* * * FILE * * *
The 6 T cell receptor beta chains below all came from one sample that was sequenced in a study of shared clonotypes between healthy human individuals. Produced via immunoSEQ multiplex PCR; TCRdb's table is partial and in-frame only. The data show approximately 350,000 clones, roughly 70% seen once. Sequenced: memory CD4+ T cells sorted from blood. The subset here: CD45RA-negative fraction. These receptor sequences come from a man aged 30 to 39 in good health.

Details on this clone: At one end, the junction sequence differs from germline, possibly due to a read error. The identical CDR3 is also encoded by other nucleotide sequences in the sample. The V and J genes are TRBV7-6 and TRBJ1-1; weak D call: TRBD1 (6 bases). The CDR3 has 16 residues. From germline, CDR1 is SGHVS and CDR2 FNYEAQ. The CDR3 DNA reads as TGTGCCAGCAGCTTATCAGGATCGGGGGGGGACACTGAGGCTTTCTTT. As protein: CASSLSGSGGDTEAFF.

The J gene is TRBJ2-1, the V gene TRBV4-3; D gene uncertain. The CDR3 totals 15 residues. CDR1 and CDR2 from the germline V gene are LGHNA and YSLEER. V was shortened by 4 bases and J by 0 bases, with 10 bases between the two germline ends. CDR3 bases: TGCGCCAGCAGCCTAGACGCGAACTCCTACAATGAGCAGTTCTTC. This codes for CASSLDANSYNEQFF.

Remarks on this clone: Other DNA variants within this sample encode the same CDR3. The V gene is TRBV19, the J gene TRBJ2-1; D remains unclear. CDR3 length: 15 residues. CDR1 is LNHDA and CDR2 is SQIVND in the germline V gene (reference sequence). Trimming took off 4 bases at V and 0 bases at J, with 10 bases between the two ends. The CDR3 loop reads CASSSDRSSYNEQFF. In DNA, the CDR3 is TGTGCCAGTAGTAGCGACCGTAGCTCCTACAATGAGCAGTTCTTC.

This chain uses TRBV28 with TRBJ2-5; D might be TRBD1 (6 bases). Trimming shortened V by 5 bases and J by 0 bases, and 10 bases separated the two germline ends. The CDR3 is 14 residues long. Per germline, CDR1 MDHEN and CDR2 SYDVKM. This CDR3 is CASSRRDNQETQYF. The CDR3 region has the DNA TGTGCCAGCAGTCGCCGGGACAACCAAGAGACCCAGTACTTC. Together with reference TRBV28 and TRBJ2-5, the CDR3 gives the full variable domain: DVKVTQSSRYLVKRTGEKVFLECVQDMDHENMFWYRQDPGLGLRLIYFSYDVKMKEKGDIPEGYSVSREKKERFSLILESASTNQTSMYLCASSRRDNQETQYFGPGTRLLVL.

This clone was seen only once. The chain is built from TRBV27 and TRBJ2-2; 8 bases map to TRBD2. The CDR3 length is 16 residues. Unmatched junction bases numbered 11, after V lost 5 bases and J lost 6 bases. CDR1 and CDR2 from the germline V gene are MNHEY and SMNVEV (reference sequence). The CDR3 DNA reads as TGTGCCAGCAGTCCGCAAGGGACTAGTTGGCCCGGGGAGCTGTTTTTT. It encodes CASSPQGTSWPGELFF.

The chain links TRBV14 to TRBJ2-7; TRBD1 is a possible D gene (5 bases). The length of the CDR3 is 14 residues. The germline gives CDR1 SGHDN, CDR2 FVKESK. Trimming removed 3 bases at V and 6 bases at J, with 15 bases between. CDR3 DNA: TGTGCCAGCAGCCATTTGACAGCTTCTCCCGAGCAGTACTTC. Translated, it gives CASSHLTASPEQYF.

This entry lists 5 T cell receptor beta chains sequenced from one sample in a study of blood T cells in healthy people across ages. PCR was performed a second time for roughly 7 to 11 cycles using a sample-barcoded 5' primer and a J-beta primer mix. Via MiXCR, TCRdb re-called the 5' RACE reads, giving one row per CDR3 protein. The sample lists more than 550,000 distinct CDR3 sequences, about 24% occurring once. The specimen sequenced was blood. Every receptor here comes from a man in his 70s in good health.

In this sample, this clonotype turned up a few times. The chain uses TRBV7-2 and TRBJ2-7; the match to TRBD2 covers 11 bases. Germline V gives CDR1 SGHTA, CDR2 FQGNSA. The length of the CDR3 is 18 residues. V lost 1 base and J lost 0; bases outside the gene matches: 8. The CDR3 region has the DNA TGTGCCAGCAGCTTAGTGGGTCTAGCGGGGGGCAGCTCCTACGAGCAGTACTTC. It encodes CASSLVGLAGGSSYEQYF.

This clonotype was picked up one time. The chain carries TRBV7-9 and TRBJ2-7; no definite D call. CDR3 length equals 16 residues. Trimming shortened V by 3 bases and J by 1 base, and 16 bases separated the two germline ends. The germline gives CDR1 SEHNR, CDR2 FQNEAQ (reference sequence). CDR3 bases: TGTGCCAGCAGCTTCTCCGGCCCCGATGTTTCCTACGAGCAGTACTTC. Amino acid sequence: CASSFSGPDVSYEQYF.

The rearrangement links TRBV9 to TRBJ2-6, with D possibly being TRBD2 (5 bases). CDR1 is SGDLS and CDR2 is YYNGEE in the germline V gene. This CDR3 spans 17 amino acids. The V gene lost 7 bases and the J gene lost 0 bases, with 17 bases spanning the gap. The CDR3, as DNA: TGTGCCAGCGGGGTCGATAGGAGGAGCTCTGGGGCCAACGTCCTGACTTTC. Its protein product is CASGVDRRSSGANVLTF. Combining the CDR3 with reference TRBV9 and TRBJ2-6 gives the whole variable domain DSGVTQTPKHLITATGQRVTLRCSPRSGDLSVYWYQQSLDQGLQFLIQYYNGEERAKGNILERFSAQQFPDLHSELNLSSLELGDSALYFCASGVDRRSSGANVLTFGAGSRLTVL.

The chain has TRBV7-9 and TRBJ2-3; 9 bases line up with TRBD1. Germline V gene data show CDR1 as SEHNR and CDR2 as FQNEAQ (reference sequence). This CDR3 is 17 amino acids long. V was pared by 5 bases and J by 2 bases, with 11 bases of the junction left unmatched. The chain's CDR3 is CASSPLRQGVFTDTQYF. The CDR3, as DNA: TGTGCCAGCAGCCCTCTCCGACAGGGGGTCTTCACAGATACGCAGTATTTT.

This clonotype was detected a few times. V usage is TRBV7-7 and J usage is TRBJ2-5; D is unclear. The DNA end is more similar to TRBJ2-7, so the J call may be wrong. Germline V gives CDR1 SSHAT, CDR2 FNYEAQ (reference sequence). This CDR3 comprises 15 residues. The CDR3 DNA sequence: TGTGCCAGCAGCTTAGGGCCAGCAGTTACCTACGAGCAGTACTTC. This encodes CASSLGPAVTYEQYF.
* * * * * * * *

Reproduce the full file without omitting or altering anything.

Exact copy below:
The 6 T cell receptor beta chains below all came from one sample that was sequenced in a study of shared clonotypes between healthy human individuals. Produced via immunoSEQ multiplex PCR; TCRdb's table is partial and in-frame only. The data show approximately 350,000 clones, roughly 70% seen once. Sequenced: memory CD4+ T cells sorted from blood. The subset here: CD45RA-negative fraction. These receptor sequences come from a man aged 30 to 39 in good health.

Details on this clone: At one end, the junction sequence differs from germline, possibly due to a read error. The identical CDR3 is also encoded by other nucleotide sequences in the sample. The V and J genes are TRBV7-6 and TRBJ1-1; weak D call: TRBD1 (6 bases). The CDR3 has 16 residues. From germline, CDR1 is SGHVS and CDR2 FNYEAQ. The CDR3 DNA reads as TGTGCCAGCAGCTTATCAGGATCGGGGGGGGACACTGAGGCTTTCTTT. As protein: CASSLSGSGGDTEAFF.

The J gene is TRBJ2-1, the V gene TRBV4-3; D gene uncertain. The CDR3 totals 15 residues. CDR1 and CDR2 from the germline V gene are LGHNA and YSLEER. V was shortened by 4 bases and J by 0 bases, with 10 bases between the two germline ends. CDR3 bases: TGCGCCAGCAGCCTAGACGCGAACTCCTACAATGAGCAGTTCTTC. This codes for CASSLDANSYNEQFF.

Remarks on this clone: Other DNA variants within this sample encode the same CDR3. The V gene is TRBV19, the J gene TRBJ2-1; D remains unclear. CDR3 length: 15 residues. CDR1 is LNHDA and CDR2 is SQIVND in the germline V gene (reference sequence). Trimming took off 4 bases at V and 0 bases at J, with 10 bases between the two ends. The CDR3 loop reads CASSSDRSSYNEQFF. In DNA, the CDR3 is TGTGCCAGTAGTAGCGACCGTAGCTCCTACAATGAGCAGTTCTTC.

This chain uses TRBV28 with TRBJ2-5; D might be TRBD1 (6 bases). Trimming shortened V by 5 bases and J by 0 bases, and 10 bases separated the two germline ends. The CDR3 is 14 residues long. Per germline, CDR1 MDHEN and CDR2 SYDVKM. This CDR3 is CASSRRDNQETQYF. The CDR3 region has the DNA TGTGCCAGCAGTCGCCGGGACAACCAAGAGACCCAGTACTTC. Together with reference TRBV28 and TRBJ2-5, the CDR3 gives the full variable domain: DVKVTQSSRYLVKRTGEKVFLECVQDMDHENMFWYRQDPGLGLRLIYFSYDVKMKEKGDIPEGYSVSREKKERFSLILESASTNQTSMYLCASSRRDNQETQYFGPGTRLLVL.

This clone was seen only once. The chain is built from TRBV27 and TRBJ2-2; 8 bases map to TRBD2. The CDR3 length is 16 residues. Unmatched junction bases numbered 11, after V lost 5 bases and J lost 6 bases. CDR1 and CDR2 from the germline V gene are MNHEY and SMNVEV (reference sequence). The CDR3 DNA reads as TGTGCCAGCAGTCCGCAAGGGACTAGTTGGCCCGGGGAGCTGTTTTTT. It encodes CASSPQGTSWPGELFF.

The chain links TRBV14 to TRBJ2-7; TRBD1 is a possible D gene (5 bases). The length of the CDR3 is 14 residues. The germline gives CDR1 SGHDN, CDR2 FVKESK. Trimming removed 3 bases at V and 6 bases at J, with 15 bases between. CDR3 DNA: TGTGCCAGCAGCCATTTGACAGCTTCTCCCGAGCAGTACTTC. Translated, it gives CASSHLTASPEQYF.

This entry lists 5 T cell receptor beta chains sequenced from one sample in a study of blood T cells in healthy people across ages. PCR was performed a second time for roughly 7 to 11 cycles using a sample-barcoded 5' primer and a J-beta primer mix. Via MiXCR, TCRdb re-called the 5' RACE reads, giving one row per CDR3 protein. The sample lists more than 550,000 distinct CDR3 sequences, about 24% occurring once. The specimen sequenced was blood. Every receptor here comes from a man in his 70s in good health.

In this sample, this clonotype turned up a few times. The chain uses TRBV7-2 and TRBJ2-7; the match to TRBD2 covers 11 bases. Germline V gives CDR1 SGHTA, CDR2 FQGNSA. The length of the CDR3 is 18 residues. V lost 1 base and J lost 0; bases outside the gene matches: 8. The CDR3 region has the DNA TGTGCCAGCAGCTTAGTGGGTCTAGCGGGGGGCAGCTCCTACGAGCAGTACTTC. It encodes CASSLVGLAGGSSYEQYF.

This clonotype was picked up one time. The chain carries TRBV7-9 and TRBJ2-7; no definite D call. CDR3 length equals 16 residues. Trimming shortened V by 3 bases and J by 1 base, and 16 bases separated the two germline ends. The germline gives CDR1 SEHNR, CDR2 FQNEAQ (reference sequence). CDR3 bases: TGTGCCAGCAGCTTCTCCGGCCCCGATGTTTCCTACGAGCAGTACTTC. Amino acid sequence: CASSFSGPDVSYEQYF.

The rearrangement links TRBV9 to TRBJ2-6, with D possibly being TRBD2 (5 bases). CDR1 is SGDLS and CDR2 is YYNGEE in the germline V gene. This CDR3 spans 17 amino acids. The V gene lost 7 bases and the J gene lost 0 bases, with 17 bases spanning the gap. The CDR3, as DNA: TGTGCCAGCGGGGTCGATAGGAGGAGCTCTGGGGCCAACGTCCTGACTTTC. Its protein product is CASGVDRRSSGANVLTF. Combining the CDR3 with reference TRBV9 and TRBJ2-6 gives the whole variable domain DSGVTQTPKHLITATGQRVTLRCSPRSGDLSVYWYQQSLDQGLQFLIQYYNGEERAKGNILERFSAQQFPDLHSELNLSSLELGDSALYFCASGVDRRSSGANVLTFGAGSRLTVL.

The chain has TRBV7-9 and TRBJ2-3; 9 bases line up with TRBD1. Germline V gene data show CDR1 as SEHNR and CDR2 as FQNEAQ (reference sequence). This CDR3 is 17 amino acids long. V was pared by 5 bases and J by 2 bases, with 11 bases of the junction left unmatched. The chain's CDR3 is CASSPLRQGVFTDTQYF. The CDR3, as DNA: TGTGCCAGCAGCCCTCTCCGACAGGGGGTCTTCACAGATACGCAGTATTTT.

This clonotype was detected a few times. V usage is TRBV7-7 and J usage is TRBJ2-5; D is unclear. The DNA end is more similar to TRBJ2-7, so the J call may be wrong. Germline V gives CDR1 SSHAT, CDR2 FNYEAQ (reference sequence). This CDR3 comprises 15 residues. The CDR3 DNA sequence: TGTGCCAGCAGCTTAGGGCCAGCAGTTACCTACGAGCAGTACTTC. This encodes CASSLGPAVTYEQYF.